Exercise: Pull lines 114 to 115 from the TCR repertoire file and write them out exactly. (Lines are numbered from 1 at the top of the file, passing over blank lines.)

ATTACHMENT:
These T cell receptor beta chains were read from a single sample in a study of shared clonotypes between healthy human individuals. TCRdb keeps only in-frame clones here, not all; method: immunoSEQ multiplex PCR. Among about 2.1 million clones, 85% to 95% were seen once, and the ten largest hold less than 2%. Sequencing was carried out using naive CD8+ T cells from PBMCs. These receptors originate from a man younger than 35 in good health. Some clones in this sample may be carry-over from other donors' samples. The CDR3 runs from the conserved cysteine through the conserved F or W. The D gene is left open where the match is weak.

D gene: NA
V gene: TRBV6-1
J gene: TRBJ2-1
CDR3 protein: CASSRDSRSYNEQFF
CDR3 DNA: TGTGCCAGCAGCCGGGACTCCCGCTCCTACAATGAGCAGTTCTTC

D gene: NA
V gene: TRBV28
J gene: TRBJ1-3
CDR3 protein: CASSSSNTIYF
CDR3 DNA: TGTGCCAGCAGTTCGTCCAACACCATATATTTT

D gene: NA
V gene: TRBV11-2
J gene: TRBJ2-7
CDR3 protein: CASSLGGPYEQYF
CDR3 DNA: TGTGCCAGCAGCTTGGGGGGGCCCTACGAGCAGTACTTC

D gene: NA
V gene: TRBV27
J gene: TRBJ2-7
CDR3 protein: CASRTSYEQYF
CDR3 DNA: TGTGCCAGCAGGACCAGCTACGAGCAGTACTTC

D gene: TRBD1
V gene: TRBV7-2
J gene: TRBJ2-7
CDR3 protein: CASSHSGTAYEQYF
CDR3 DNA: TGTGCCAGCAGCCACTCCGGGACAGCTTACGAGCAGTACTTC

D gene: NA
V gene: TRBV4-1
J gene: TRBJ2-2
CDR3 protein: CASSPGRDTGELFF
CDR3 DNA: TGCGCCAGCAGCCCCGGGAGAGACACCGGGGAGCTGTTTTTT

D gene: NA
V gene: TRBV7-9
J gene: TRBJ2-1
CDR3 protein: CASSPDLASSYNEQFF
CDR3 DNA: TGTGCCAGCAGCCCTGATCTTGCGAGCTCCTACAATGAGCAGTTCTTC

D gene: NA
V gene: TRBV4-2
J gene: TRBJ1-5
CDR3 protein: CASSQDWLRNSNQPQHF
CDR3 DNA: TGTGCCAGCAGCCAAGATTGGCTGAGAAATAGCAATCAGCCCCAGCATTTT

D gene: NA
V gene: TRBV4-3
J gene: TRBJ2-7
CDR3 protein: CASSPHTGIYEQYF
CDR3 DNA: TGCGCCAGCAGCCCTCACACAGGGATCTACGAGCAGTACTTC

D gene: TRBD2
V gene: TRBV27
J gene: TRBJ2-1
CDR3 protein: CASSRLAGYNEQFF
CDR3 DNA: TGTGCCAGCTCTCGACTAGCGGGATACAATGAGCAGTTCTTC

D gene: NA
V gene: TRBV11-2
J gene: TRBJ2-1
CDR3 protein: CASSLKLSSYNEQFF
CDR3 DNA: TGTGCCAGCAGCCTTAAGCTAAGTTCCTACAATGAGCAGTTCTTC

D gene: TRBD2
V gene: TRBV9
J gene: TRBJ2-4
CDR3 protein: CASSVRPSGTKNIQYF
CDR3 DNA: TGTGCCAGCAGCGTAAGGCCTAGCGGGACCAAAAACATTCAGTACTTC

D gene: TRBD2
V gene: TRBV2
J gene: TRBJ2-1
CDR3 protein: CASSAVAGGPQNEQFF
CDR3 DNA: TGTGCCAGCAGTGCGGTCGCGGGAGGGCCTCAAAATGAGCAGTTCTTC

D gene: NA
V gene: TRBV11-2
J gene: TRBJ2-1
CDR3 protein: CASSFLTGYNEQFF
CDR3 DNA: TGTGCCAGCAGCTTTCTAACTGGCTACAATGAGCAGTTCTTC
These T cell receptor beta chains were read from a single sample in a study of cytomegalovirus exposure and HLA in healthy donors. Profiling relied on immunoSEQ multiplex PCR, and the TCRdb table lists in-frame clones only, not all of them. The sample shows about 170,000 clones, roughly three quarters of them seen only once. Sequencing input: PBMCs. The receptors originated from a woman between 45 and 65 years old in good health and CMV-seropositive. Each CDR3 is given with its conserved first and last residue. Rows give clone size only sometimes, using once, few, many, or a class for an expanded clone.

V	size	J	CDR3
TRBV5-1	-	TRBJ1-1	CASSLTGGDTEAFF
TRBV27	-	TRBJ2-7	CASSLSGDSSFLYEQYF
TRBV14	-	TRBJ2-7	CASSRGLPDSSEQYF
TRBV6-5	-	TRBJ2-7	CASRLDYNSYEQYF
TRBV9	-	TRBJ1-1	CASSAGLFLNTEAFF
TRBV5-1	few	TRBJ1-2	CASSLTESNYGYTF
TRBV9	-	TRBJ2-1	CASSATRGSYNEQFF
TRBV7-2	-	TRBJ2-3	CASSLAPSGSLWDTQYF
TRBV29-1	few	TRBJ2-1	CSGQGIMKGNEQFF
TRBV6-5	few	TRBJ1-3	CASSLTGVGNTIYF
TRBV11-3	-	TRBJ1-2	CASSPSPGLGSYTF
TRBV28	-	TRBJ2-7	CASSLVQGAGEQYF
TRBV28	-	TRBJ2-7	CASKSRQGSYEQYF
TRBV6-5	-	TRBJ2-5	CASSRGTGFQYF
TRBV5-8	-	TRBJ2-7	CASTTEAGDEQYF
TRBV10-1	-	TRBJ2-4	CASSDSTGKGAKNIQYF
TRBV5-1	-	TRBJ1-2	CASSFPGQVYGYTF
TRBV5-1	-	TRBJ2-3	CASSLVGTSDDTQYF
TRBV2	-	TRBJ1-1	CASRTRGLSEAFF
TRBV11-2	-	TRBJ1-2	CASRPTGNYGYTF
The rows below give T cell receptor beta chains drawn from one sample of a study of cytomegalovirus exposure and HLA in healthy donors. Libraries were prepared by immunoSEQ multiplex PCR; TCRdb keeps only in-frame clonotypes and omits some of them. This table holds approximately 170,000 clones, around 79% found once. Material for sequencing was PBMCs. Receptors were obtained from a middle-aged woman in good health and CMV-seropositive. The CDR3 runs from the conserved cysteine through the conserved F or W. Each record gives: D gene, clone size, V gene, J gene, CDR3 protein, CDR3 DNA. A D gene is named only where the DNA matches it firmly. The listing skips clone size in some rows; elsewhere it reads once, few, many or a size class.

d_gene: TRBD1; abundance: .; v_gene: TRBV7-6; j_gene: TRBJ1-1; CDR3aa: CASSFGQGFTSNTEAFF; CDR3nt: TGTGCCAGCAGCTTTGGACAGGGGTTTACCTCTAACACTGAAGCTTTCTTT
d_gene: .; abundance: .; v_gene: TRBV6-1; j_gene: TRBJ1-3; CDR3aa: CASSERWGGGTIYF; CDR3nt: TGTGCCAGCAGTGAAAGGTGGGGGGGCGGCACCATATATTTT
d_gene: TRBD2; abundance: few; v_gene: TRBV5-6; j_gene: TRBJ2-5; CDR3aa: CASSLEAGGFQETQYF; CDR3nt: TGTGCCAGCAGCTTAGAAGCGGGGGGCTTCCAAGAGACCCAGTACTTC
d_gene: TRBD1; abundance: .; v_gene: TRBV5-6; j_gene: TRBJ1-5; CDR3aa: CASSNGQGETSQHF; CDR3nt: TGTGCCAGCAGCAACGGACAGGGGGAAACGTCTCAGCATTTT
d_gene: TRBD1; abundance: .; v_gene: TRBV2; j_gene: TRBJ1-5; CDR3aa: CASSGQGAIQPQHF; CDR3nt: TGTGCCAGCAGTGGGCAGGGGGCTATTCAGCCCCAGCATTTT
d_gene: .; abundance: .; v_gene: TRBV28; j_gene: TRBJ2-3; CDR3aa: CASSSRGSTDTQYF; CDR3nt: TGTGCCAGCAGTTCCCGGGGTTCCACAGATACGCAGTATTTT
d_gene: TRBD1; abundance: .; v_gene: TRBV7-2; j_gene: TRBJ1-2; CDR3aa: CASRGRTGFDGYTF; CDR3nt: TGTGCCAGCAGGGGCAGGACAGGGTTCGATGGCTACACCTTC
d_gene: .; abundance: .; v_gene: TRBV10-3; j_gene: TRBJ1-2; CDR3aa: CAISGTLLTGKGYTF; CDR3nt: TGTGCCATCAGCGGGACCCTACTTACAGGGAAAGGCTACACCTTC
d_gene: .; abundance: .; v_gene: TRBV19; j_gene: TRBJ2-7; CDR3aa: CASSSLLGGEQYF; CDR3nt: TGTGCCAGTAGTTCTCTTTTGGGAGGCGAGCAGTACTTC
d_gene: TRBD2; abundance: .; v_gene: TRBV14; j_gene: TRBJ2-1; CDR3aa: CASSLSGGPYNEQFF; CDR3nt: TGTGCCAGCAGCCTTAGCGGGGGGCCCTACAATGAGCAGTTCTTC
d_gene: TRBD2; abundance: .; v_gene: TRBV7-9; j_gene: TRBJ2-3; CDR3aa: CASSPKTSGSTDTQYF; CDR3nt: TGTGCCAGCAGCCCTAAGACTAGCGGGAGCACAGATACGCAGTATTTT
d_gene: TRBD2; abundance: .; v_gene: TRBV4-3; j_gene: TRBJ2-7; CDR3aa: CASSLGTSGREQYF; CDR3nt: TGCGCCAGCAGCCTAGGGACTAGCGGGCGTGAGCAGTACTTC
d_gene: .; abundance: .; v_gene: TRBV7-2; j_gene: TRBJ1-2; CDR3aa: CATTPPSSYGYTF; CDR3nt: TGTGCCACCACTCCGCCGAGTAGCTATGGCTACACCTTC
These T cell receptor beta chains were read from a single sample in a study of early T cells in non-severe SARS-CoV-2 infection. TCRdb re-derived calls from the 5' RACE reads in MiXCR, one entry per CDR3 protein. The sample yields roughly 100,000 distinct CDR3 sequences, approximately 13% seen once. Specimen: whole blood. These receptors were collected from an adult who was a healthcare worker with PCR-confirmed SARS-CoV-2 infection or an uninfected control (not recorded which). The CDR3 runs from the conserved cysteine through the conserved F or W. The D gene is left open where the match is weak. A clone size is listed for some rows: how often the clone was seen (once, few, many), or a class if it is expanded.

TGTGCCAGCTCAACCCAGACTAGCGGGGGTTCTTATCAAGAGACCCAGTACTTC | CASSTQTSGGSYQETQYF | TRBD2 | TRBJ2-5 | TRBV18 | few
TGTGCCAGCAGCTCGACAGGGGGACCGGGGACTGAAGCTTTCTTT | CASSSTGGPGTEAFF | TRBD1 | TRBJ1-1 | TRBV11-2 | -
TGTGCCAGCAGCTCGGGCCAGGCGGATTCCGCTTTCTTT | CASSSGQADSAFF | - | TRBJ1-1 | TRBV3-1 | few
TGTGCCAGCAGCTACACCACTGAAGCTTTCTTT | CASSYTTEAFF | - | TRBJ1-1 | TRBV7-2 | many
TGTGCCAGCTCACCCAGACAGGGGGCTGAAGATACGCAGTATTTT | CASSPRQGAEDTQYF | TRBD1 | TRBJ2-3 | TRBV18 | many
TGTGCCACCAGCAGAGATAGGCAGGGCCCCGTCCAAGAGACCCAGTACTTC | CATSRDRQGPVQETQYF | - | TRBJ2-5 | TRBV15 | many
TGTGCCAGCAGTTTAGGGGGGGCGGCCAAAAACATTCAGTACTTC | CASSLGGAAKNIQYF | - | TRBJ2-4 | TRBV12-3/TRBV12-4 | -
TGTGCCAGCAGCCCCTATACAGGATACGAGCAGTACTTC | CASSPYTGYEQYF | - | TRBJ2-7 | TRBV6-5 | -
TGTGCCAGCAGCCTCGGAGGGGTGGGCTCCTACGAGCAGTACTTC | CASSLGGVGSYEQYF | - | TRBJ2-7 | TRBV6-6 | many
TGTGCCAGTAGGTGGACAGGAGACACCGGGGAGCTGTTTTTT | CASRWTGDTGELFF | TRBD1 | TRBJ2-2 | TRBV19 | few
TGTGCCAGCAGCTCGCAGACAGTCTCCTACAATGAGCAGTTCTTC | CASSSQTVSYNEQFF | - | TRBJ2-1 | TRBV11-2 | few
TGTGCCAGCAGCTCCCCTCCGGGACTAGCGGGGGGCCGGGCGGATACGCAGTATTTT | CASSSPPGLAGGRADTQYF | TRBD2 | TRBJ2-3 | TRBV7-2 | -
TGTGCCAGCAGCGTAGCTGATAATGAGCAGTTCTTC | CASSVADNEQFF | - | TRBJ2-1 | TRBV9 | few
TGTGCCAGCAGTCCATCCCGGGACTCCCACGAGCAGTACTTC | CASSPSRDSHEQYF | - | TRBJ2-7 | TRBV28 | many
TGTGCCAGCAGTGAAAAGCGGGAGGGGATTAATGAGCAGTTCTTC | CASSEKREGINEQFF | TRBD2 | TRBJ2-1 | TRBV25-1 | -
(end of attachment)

TGTGCCACCAGCAGAGATAGGCAGGGCCCCGTCCAAGAGACCCAGTACTTC | CATSRDRQGPVQETQYF | - | TRBJ2-5 | TRBV15 | many
TGTGCCAGCAGTTTAGGGGGGGCGGCCAAAAACATTCAGTACTTC | CASSLGGAAKNIQYF | - | TRBJ2-4 | TRBV12-3/TRBV12-4 | -